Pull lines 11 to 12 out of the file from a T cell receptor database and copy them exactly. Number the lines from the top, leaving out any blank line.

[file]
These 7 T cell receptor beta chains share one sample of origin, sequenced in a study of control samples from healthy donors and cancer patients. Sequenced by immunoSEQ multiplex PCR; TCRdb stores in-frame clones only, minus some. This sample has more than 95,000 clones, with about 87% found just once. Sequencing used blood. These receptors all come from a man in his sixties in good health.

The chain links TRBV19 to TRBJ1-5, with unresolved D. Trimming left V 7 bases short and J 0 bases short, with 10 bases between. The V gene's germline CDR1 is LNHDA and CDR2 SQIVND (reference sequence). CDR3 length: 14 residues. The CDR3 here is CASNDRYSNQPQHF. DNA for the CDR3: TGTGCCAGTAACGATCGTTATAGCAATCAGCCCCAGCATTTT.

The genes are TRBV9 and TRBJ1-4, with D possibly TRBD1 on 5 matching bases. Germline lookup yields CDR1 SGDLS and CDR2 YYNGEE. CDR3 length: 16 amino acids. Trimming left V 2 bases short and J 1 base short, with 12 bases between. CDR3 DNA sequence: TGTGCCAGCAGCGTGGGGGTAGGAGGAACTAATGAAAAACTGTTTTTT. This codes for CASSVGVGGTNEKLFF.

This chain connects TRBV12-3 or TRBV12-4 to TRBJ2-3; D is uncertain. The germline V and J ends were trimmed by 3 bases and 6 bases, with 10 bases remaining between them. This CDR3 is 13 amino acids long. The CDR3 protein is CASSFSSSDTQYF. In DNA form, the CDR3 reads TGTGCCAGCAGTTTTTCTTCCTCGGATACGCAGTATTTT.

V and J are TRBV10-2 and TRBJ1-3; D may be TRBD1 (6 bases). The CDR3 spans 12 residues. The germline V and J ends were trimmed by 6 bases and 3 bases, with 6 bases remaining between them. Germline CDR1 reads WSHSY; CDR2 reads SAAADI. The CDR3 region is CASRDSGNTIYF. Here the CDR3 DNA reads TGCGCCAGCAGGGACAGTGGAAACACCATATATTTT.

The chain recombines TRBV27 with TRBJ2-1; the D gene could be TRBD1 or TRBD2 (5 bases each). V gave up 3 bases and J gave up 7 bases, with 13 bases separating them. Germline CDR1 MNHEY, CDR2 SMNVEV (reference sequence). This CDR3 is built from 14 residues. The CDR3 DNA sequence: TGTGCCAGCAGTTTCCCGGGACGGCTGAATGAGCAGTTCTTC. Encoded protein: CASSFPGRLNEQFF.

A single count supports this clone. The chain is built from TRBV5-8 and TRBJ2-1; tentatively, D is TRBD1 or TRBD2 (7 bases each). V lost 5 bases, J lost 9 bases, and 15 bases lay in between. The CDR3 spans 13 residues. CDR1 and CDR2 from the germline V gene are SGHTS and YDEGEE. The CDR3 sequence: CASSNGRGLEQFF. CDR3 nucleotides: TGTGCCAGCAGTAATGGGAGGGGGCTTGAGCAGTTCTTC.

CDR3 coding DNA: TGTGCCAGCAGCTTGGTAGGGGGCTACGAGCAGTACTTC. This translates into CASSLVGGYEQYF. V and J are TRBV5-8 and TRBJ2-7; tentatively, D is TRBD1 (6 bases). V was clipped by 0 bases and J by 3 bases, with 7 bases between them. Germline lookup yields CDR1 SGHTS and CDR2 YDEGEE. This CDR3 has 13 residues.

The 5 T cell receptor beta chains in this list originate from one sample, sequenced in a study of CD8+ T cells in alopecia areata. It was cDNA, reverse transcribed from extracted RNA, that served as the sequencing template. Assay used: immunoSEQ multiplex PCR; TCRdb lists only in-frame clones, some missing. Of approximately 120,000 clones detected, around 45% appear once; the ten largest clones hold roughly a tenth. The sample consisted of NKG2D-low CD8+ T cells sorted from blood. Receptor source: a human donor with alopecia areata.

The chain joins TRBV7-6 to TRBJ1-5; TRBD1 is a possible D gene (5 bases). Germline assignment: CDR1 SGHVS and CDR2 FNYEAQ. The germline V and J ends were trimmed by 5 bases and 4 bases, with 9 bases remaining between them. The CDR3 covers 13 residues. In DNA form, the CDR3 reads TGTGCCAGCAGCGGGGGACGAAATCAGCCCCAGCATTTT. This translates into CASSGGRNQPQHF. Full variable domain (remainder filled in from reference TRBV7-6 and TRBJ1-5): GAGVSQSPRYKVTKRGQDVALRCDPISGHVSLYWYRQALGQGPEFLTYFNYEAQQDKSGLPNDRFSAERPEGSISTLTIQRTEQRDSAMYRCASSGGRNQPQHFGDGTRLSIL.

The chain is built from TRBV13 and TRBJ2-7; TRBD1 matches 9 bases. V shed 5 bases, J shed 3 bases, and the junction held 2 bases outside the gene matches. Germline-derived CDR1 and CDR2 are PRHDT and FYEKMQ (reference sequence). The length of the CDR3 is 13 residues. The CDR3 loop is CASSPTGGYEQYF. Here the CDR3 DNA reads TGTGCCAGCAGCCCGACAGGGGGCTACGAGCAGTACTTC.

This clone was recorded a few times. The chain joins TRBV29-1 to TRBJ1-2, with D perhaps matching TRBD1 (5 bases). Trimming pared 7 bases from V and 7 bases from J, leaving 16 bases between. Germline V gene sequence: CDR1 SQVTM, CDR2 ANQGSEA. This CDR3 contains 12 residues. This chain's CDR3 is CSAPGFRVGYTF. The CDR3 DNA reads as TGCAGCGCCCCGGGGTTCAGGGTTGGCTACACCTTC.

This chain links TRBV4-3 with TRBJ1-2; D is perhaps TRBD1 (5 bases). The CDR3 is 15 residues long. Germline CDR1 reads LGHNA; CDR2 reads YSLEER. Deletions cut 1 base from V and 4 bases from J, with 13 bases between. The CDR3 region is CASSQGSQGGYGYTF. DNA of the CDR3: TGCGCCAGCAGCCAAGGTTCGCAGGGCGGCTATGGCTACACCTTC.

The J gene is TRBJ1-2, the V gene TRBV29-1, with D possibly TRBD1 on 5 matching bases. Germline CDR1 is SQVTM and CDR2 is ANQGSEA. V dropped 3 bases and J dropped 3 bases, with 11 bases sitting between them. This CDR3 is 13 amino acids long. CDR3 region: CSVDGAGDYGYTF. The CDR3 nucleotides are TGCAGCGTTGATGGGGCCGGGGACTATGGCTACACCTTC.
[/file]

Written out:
The chain is built from TRBV13 and TRBJ2-7; TRBD1 matches 9 bases. V shed 5 bases, J shed 3 bases, and the junction held 2 bases outside the gene matches. Germline-derived CDR1 and CDR2 are PRHDT and FYEKMQ (reference sequence). The length of the CDR3 is 13 residues. The CDR3 loop is CASSPTGGYEQYF. Here the CDR3 DNA reads TGTGCCAGCAGCCCGACAGGGGGCTACGAGCAGTACTTC.

This clone was recorded a few times. The chain joins TRBV29-1 to TRBJ1-2, with D perhaps matching TRBD1 (5 bases). Trimming pared 7 bases from V and 7 bases from J, leaving 16 bases between. Germline V gene sequence: CDR1 SQVTM, CDR2 ANQGSEA. This CDR3 contains 12 residues. This chain's CDR3 is CSAPGFRVGYTF. The CDR3 DNA reads as TGCAGCGCCCCGGGGTTCAGGGTTGGCTACACCTTC.